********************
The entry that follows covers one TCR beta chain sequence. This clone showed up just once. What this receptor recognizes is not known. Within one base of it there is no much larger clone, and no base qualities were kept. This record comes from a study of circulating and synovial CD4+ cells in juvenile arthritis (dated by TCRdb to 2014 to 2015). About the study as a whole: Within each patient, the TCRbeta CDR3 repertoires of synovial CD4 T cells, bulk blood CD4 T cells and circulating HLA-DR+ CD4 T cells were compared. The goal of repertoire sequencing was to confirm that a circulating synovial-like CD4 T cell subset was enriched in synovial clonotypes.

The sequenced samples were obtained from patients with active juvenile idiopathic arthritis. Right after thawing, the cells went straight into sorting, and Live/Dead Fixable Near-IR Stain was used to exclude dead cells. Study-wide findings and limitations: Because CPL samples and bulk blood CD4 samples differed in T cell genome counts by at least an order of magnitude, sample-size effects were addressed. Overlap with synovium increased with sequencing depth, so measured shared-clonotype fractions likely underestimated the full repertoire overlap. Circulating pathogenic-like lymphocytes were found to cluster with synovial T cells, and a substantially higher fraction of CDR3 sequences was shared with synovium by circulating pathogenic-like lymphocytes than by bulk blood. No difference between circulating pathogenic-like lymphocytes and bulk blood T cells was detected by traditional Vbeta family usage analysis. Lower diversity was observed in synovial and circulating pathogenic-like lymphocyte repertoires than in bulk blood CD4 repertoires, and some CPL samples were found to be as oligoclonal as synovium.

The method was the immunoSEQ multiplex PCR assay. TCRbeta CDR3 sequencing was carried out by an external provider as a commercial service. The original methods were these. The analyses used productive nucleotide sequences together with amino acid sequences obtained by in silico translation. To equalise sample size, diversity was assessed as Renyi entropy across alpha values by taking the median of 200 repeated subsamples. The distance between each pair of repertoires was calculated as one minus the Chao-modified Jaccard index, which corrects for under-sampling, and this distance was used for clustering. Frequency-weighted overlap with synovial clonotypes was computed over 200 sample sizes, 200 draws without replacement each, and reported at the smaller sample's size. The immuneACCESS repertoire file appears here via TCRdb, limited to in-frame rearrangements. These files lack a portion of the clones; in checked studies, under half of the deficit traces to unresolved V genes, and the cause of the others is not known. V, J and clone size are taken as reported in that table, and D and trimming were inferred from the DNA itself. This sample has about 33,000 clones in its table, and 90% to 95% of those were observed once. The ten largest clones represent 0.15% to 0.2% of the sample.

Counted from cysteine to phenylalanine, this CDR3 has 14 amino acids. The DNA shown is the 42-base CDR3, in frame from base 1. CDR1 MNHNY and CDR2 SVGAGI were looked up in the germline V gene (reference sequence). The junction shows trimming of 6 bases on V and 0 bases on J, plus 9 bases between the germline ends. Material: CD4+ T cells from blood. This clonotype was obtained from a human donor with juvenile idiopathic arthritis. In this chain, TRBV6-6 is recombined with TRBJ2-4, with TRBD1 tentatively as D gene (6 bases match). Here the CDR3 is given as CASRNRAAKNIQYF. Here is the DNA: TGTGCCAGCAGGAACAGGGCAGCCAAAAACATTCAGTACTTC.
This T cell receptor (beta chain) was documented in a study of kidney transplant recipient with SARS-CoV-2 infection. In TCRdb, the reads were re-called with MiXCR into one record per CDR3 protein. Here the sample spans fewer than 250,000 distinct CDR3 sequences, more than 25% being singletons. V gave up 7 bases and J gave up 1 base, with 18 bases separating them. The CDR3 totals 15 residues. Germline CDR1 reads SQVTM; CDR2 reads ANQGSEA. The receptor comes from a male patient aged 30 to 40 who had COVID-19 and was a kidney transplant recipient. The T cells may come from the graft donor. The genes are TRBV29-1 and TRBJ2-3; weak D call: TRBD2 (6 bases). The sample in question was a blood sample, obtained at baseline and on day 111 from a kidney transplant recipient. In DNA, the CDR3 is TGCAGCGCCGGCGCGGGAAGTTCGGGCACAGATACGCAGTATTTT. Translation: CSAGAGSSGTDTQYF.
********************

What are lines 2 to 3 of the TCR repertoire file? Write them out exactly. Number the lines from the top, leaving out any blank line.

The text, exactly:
The sequenced samples were obtained from patients with active juvenile idiopathic arthritis. Right after thawing, the cells went straight into sorting, and Live/Dead Fixable Near-IR Stain was used to exclude dead cells. Study-wide findings and limitations: Because CPL samples and bulk blood CD4 samples differed in T cell genome counts by at least an order of magnitude, sample-size effects were addressed. Overlap with synovium increased with sequencing depth, so measured shared-clonotype fractions likely underestimated the full repertoire overlap. Circulating pathogenic-like lymphocytes were found to cluster with synovial T cells, and a substantially higher fraction of CDR3 sequences was shared with synovium by circulating pathogenic-like lymphocytes than by bulk blood. No difference between circulating pathogenic-like lymphocytes and bulk blood T cells was detected by traditional Vbeta family usage analysis. Lower diversity was observed in synovial and circulating pathogenic-like lymphocyte repertoires than in bulk blood CD4 repertoires, and some CPL samples were found to be as oligoclonal as synovium.

The method was the immunoSEQ multiplex PCR assay. TCRbeta CDR3 sequencing was carried out by an external provider as a commercial service. The original methods were these. The analyses used productive nucleotide sequences together with amino acid sequences obtained by in silico translation. To equalise sample size, diversity was assessed as Renyi entropy across alpha values by taking the median of 200 repeated subsamples. The distance between each pair of repertoires was calculated as one minus the Chao-modified Jaccard index, which corrects for under-sampling, and this distance was used for clustering. Frequency-weighted overlap with synovial clonotypes was computed over 200 sample sizes, 200 draws without replacement each, and reported at the smaller sample's size. The immuneACCESS repertoire file appears here via TCRdb, limited to in-frame rearrangements. These files lack a portion of the clones; in checked studies, under half of the deficit traces to unresolved V genes, and the cause of the others is not known. V, J and clone size are taken as reported in that table, and D and trimming were inferred from the DNA itself. This sample has about 33,000 clones in its table, and 90% to 95% of those were observed once. The ten largest clones represent 0.15% to 0.2% of the sample.